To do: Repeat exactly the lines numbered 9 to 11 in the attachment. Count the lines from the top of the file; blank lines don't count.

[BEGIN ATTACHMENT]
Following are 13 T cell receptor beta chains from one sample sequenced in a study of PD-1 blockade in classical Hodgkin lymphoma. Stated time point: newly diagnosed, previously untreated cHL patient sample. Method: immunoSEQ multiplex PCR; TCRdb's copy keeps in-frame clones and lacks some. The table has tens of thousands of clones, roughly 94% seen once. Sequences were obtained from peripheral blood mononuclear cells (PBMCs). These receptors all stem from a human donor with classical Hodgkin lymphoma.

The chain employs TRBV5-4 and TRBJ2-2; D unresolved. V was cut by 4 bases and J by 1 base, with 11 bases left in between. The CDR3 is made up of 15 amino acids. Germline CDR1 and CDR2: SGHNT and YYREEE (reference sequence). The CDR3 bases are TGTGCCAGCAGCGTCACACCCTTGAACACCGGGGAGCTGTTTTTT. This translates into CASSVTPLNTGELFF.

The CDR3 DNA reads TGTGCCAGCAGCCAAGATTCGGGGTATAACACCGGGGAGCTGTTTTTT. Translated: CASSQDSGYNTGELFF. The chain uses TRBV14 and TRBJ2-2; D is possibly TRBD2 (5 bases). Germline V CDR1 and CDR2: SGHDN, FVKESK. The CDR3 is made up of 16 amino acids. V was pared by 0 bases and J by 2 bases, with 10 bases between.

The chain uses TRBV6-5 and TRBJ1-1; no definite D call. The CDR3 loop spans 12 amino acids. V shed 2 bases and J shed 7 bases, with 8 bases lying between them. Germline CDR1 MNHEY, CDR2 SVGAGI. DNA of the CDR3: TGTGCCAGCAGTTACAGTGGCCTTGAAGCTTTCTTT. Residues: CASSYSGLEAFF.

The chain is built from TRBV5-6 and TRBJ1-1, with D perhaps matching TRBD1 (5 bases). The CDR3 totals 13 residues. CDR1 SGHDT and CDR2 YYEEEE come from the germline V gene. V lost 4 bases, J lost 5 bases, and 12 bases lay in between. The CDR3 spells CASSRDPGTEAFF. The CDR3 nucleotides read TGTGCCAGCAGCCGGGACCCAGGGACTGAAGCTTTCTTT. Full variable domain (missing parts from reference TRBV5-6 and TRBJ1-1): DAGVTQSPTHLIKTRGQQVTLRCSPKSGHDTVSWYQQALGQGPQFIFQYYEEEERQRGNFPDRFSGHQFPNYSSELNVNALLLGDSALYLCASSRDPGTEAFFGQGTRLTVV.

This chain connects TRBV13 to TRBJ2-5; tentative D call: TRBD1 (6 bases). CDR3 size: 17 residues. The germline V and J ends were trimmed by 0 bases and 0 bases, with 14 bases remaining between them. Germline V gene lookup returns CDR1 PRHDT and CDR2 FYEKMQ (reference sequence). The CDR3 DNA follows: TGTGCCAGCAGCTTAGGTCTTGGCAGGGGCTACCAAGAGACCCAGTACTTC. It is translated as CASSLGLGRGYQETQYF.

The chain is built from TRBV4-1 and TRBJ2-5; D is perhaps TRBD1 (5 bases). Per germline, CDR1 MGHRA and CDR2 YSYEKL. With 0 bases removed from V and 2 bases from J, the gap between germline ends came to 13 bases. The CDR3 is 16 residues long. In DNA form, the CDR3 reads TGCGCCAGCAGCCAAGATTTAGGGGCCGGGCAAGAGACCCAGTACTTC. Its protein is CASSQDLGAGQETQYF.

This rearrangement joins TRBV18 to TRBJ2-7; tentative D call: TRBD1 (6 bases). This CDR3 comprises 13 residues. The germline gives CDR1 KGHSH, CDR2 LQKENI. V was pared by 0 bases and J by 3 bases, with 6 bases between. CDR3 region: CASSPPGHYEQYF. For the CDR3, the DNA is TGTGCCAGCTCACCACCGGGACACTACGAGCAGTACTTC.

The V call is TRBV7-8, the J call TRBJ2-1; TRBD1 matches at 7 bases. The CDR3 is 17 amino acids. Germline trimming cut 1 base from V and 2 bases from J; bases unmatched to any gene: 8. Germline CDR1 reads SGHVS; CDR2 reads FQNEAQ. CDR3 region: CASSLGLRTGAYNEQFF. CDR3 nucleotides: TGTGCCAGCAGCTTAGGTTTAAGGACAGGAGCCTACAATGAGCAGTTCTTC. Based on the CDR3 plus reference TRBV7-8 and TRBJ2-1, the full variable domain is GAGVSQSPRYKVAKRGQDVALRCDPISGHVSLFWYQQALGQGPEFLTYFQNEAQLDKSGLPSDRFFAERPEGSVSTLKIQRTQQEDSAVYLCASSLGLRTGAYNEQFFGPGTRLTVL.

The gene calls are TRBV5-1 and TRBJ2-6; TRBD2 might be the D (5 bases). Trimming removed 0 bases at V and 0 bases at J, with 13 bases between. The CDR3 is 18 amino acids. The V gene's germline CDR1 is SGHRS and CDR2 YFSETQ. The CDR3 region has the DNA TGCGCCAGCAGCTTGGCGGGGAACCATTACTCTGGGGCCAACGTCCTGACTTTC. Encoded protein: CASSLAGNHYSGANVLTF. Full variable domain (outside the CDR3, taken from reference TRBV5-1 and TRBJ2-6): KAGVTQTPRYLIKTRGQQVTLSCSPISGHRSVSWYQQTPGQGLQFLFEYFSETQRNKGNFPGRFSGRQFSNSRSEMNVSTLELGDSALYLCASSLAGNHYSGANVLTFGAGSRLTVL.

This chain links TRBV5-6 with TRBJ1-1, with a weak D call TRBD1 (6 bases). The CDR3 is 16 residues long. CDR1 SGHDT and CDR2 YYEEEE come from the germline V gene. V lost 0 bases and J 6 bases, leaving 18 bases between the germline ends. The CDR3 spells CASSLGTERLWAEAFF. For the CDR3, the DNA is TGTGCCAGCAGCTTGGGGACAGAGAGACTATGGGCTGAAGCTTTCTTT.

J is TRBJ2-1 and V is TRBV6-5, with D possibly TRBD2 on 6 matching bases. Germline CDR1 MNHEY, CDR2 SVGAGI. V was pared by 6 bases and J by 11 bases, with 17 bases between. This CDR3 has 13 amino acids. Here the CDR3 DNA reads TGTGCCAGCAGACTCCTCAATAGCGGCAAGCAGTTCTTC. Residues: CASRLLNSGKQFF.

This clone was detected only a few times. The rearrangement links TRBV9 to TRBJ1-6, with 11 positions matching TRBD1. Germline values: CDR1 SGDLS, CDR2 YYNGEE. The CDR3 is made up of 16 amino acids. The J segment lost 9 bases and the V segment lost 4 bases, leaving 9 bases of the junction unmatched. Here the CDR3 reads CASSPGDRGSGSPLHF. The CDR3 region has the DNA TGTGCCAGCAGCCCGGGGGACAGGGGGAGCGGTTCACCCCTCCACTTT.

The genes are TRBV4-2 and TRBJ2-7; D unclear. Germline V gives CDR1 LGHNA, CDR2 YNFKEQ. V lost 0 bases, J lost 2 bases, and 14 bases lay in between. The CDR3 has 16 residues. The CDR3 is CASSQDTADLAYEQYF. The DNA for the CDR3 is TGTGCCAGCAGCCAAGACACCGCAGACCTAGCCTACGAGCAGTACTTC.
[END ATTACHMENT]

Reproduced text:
The V call is TRBV7-8, the J call TRBJ2-1; TRBD1 matches at 7 bases. The CDR3 is 17 amino acids. Germline trimming cut 1 base from V and 2 bases from J; bases unmatched to any gene: 8. Germline CDR1 reads SGHVS; CDR2 reads FQNEAQ. CDR3 region: CASSLGLRTGAYNEQFF. CDR3 nucleotides: TGTGCCAGCAGCTTAGGTTTAAGGACAGGAGCCTACAATGAGCAGTTCTTC. Based on the CDR3 plus reference TRBV7-8 and TRBJ2-1, the full variable domain is GAGVSQSPRYKVAKRGQDVALRCDPISGHVSLFWYQQALGQGPEFLTYFQNEAQLDKSGLPSDRFFAERPEGSVSTLKIQRTQQEDSAVYLCASSLGLRTGAYNEQFFGPGTRLTVL.

The gene calls are TRBV5-1 and TRBJ2-6; TRBD2 might be the D (5 bases). Trimming removed 0 bases at V and 0 bases at J, with 13 bases between. The CDR3 is 18 amino acids. The V gene's germline CDR1 is SGHRS and CDR2 YFSETQ. The CDR3 region has the DNA TGCGCCAGCAGCTTGGCGGGGAACCATTACTCTGGGGCCAACGTCCTGACTTTC. Encoded protein: CASSLAGNHYSGANVLTF. Full variable domain (outside the CDR3, taken from reference TRBV5-1 and TRBJ2-6): KAGVTQTPRYLIKTRGQQVTLSCSPISGHRSVSWYQQTPGQGLQFLFEYFSETQRNKGNFPGRFSGRQFSNSRSEMNVSTLELGDSALYLCASSLAGNHYSGANVLTFGAGSRLTVL.

This chain links TRBV5-6 with TRBJ1-1, with a weak D call TRBD1 (6 bases). The CDR3 is 16 residues long. CDR1 SGHDT and CDR2 YYEEEE come from the germline V gene. V lost 0 bases and J 6 bases, leaving 18 bases between the germline ends. The CDR3 spells CASSLGTERLWAEAFF. For the CDR3, the DNA is TGTGCCAGCAGCTTGGGGACAGAGAGACTATGGGCTGAAGCTTTCTTT.